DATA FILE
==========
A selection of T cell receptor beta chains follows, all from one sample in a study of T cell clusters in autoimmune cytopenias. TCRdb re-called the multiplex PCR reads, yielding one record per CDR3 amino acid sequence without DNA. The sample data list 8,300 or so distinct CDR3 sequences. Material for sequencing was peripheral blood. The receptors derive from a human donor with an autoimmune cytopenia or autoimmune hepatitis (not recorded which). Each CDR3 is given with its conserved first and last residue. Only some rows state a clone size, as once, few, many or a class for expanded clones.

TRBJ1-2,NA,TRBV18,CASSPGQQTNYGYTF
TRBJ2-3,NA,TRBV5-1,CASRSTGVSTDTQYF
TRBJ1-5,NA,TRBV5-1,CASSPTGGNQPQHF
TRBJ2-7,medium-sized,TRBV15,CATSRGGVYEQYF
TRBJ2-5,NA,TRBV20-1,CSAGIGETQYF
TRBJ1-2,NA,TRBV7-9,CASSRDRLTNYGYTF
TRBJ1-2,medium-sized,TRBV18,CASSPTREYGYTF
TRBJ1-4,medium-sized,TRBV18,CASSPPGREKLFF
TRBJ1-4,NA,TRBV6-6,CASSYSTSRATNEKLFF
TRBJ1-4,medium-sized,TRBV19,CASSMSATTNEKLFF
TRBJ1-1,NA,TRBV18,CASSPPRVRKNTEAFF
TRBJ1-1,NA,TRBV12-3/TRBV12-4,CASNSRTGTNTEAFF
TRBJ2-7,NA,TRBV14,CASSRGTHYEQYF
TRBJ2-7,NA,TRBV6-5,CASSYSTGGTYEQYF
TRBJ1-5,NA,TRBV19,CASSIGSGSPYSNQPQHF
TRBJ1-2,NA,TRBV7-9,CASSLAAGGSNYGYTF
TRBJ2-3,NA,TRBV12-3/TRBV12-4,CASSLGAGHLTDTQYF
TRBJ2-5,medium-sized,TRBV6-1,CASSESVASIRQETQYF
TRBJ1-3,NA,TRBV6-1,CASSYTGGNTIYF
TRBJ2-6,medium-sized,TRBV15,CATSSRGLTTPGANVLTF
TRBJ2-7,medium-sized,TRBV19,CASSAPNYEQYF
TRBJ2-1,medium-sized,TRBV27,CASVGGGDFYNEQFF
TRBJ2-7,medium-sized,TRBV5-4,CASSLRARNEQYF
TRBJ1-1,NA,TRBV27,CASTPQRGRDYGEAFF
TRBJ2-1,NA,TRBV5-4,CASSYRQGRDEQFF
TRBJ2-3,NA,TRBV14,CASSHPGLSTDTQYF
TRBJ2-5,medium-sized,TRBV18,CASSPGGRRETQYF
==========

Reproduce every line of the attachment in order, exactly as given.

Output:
A selection of T cell receptor beta chains follows, all from one sample in a study of T cell clusters in autoimmune cytopenias. TCRdb re-called the multiplex PCR reads, yielding one record per CDR3 amino acid sequence without DNA. The sample data list 8,300 or so distinct CDR3 sequences. Material for sequencing was peripheral blood. The receptors derive from a human donor with an autoimmune cytopenia or autoimmune hepatitis (not recorded which). Each CDR3 is given with its conserved first and last residue. Only some rows state a clone size, as once, few, many or a class for expanded clones.

TRBJ1-2,NA,TRBV18,CASSPGQQTNYGYTF
TRBJ2-3,NA,TRBV5-1,CASRSTGVSTDTQYF
TRBJ1-5,NA,TRBV5-1,CASSPTGGNQPQHF
TRBJ2-7,medium-sized,TRBV15,CATSRGGVYEQYF
TRBJ2-5,NA,TRBV20-1,CSAGIGETQYF
TRBJ1-2,NA,TRBV7-9,CASSRDRLTNYGYTF
TRBJ1-2,medium-sized,TRBV18,CASSPTREYGYTF
TRBJ1-4,medium-sized,TRBV18,CASSPPGREKLFF
TRBJ1-4,NA,TRBV6-6,CASSYSTSRATNEKLFF
TRBJ1-4,medium-sized,TRBV19,CASSMSATTNEKLFF
TRBJ1-1,NA,TRBV18,CASSPPRVRKNTEAFF
TRBJ1-1,NA,TRBV12-3/TRBV12-4,CASNSRTGTNTEAFF
TRBJ2-7,NA,TRBV14,CASSRGTHYEQYF
TRBJ2-7,NA,TRBV6-5,CASSYSTGGTYEQYF
TRBJ1-5,NA,TRBV19,CASSIGSGSPYSNQPQHF
TRBJ1-2,NA,TRBV7-9,CASSLAAGGSNYGYTF
TRBJ2-3,NA,TRBV12-3/TRBV12-4,CASSLGAGHLTDTQYF
TRBJ2-5,medium-sized,TRBV6-1,CASSESVASIRQETQYF
TRBJ1-3,NA,TRBV6-1,CASSYTGGNTIYF
TRBJ2-6,medium-sized,TRBV15,CATSSRGLTTPGANVLTF
TRBJ2-7,medium-sized,TRBV19,CASSAPNYEQYF
TRBJ2-1,medium-sized,TRBV27,CASVGGGDFYNEQFF
TRBJ2-7,medium-sized,TRBV5-4,CASSLRARNEQYF
TRBJ1-1,NA,TRBV27,CASTPQRGRDYGEAFF
TRBJ2-1,NA,TRBV5-4,CASSYRQGRDEQFF
TRBJ2-3,NA,TRBV14,CASSHPGLSTDTQYF
TRBJ2-5,medium-sized,TRBV18,CASSPGGRRETQYF